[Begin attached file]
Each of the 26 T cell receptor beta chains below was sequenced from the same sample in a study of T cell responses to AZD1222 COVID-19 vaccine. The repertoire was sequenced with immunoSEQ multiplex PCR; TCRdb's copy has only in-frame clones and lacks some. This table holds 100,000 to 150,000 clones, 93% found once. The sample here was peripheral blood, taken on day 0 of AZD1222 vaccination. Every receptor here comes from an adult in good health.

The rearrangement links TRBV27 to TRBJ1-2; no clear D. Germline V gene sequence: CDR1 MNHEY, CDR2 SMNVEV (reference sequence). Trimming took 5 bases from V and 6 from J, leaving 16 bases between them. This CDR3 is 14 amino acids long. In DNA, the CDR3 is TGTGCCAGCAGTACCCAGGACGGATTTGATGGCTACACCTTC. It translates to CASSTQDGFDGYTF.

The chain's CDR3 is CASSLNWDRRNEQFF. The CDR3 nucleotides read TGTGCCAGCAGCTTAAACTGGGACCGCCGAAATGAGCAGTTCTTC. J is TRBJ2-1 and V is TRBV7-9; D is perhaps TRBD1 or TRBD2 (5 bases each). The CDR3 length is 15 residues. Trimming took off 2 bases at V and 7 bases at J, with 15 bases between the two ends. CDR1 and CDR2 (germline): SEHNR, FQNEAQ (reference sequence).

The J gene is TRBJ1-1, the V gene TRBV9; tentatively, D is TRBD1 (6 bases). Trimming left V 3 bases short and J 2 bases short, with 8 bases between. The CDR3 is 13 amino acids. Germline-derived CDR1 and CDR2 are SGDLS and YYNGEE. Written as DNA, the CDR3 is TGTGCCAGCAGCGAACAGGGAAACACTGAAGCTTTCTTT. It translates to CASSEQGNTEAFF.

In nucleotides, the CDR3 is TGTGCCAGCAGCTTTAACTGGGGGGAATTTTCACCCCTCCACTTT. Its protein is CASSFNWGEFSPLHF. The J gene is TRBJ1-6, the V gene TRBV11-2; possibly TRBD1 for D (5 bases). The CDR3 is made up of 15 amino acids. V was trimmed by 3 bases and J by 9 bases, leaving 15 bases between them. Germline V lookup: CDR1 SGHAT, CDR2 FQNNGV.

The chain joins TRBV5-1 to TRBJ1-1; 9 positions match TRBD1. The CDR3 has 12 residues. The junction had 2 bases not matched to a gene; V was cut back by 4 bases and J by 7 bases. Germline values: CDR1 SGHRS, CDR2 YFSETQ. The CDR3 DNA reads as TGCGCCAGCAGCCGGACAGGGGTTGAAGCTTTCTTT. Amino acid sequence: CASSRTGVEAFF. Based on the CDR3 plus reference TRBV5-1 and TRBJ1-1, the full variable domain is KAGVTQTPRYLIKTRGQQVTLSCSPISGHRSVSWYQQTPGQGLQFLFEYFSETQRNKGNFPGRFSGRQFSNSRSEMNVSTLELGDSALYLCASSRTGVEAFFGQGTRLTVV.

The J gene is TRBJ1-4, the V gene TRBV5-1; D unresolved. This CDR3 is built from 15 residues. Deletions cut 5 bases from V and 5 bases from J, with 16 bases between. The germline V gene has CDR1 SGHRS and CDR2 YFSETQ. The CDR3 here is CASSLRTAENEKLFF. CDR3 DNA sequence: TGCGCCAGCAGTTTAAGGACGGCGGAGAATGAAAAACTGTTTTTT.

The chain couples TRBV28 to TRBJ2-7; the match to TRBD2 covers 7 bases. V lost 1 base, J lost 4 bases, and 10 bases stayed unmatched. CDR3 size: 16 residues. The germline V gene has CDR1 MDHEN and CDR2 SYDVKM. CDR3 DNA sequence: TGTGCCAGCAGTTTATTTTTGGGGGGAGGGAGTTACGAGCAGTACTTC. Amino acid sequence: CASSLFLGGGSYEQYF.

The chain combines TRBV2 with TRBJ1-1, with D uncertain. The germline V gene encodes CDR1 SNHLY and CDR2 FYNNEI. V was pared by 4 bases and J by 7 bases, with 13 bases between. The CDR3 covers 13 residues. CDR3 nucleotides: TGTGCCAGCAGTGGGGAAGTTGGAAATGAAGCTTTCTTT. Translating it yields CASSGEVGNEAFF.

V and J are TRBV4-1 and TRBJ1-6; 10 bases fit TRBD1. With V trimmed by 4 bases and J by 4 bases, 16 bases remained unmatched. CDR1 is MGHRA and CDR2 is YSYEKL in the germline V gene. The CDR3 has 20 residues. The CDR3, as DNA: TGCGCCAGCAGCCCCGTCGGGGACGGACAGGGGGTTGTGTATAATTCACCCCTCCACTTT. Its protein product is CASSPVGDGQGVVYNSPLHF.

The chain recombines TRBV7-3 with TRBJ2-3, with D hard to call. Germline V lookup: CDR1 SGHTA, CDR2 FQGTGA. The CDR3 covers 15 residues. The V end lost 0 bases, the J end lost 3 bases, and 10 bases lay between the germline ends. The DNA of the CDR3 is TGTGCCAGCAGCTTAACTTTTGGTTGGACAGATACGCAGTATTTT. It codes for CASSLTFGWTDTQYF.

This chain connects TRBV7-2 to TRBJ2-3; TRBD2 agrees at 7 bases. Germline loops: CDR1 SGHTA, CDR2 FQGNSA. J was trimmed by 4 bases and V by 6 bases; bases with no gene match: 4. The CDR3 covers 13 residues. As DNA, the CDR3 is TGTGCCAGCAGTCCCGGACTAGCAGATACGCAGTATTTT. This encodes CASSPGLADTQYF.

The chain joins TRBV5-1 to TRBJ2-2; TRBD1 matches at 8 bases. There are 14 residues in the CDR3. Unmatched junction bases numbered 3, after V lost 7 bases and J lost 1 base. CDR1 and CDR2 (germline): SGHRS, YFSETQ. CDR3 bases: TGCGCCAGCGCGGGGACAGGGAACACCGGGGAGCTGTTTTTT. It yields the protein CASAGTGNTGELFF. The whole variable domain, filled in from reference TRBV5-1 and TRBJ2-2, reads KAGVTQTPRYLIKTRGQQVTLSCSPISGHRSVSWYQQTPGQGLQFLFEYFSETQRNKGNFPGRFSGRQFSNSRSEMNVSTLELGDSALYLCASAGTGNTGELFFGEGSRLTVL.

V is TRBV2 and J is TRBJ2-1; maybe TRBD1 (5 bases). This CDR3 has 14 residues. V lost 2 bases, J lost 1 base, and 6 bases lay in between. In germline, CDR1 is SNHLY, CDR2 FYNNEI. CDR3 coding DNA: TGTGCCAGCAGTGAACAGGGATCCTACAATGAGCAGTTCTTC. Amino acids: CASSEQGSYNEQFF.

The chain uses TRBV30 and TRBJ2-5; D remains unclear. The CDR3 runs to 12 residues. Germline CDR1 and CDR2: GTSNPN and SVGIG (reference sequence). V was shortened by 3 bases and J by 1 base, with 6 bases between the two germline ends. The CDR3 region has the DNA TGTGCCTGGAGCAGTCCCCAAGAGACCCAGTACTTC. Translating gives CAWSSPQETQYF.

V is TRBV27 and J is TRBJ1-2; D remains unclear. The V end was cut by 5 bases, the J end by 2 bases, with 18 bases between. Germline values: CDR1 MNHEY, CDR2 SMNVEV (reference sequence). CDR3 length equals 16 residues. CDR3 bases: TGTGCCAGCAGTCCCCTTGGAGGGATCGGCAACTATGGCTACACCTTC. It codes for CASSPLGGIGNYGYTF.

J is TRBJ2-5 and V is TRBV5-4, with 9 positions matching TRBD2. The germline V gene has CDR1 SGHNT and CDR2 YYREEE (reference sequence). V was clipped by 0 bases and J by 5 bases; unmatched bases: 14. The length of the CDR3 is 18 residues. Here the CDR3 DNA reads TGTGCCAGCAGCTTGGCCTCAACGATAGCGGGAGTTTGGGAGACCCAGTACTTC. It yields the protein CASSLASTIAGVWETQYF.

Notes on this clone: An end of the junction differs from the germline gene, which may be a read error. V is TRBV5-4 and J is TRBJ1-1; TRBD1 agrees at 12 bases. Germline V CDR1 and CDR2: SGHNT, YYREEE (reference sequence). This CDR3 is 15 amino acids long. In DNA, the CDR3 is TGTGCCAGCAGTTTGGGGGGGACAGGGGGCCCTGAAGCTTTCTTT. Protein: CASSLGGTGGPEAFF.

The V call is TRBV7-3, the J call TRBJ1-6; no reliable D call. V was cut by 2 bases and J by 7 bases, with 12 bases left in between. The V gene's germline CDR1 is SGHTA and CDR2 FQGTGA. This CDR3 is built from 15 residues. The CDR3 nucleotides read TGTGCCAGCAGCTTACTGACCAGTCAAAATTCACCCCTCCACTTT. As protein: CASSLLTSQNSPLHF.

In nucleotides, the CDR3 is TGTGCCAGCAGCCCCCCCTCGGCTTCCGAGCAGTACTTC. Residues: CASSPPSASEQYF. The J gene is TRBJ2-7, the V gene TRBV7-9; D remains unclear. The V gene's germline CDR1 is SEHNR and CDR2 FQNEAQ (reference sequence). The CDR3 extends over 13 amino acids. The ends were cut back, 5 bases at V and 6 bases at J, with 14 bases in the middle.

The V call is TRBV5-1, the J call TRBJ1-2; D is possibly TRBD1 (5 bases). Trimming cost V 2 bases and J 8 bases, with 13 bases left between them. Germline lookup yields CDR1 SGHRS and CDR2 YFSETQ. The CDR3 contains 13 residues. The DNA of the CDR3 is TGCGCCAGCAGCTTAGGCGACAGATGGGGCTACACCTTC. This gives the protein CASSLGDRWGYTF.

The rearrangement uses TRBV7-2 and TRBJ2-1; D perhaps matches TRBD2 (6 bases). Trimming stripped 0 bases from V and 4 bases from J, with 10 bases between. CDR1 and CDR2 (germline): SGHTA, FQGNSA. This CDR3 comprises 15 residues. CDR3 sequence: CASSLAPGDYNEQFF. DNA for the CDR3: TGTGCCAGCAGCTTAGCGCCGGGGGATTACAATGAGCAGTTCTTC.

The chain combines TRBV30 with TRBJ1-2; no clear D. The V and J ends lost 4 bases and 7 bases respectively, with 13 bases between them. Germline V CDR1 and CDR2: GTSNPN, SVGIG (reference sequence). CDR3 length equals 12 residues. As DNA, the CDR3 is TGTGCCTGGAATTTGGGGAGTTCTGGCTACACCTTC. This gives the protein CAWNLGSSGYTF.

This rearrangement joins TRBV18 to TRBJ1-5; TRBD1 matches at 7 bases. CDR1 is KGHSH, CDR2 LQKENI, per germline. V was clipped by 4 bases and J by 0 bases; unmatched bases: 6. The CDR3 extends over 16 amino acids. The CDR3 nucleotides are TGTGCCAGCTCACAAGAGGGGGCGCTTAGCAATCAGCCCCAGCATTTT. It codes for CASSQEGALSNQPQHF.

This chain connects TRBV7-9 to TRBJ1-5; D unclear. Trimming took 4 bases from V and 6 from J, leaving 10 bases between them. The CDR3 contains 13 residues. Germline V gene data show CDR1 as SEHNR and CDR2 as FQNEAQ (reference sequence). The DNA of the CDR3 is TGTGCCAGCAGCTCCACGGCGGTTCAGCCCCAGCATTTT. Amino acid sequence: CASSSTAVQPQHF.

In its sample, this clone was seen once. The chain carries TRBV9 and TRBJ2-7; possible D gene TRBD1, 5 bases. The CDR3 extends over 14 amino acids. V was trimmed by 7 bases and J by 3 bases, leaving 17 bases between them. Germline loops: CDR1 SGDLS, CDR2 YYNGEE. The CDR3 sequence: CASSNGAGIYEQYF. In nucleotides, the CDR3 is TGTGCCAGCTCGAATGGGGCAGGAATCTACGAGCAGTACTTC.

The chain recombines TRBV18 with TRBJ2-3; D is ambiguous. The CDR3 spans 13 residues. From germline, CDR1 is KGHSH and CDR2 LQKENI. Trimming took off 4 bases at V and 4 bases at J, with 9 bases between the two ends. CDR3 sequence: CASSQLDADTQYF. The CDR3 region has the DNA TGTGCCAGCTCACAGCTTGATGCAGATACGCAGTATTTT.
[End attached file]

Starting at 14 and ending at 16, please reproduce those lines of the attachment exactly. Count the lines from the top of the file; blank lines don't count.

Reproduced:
V is TRBV2 and J is TRBJ2-1; maybe TRBD1 (5 bases). This CDR3 has 14 residues. V lost 2 bases, J lost 1 base, and 6 bases lay in between. In germline, CDR1 is SNHLY, CDR2 FYNNEI. CDR3 coding DNA: TGTGCCAGCAGTGAACAGGGATCCTACAATGAGCAGTTCTTC. Amino acids: CASSEQGSYNEQFF.

The chain uses TRBV30 and TRBJ2-5; D remains unclear. The CDR3 runs to 12 residues. Germline CDR1 and CDR2: GTSNPN and SVGIG (reference sequence). V was shortened by 3 bases and J by 1 base, with 6 bases between the two germline ends. The CDR3 region has the DNA TGTGCCTGGAGCAGTCCCCAAGAGACCCAGTACTTC. Translating gives CAWSSPQETQYF.

V is TRBV27 and J is TRBJ1-2; D remains unclear. The V end was cut by 5 bases, the J end by 2 bases, with 18 bases between. Germline values: CDR1 MNHEY, CDR2 SMNVEV (reference sequence). CDR3 length equals 16 residues. CDR3 bases: TGTGCCAGCAGTCCCCTTGGAGGGATCGGCAACTATGGCTACACCTTC. It codes for CASSPLGGIGNYGYTF.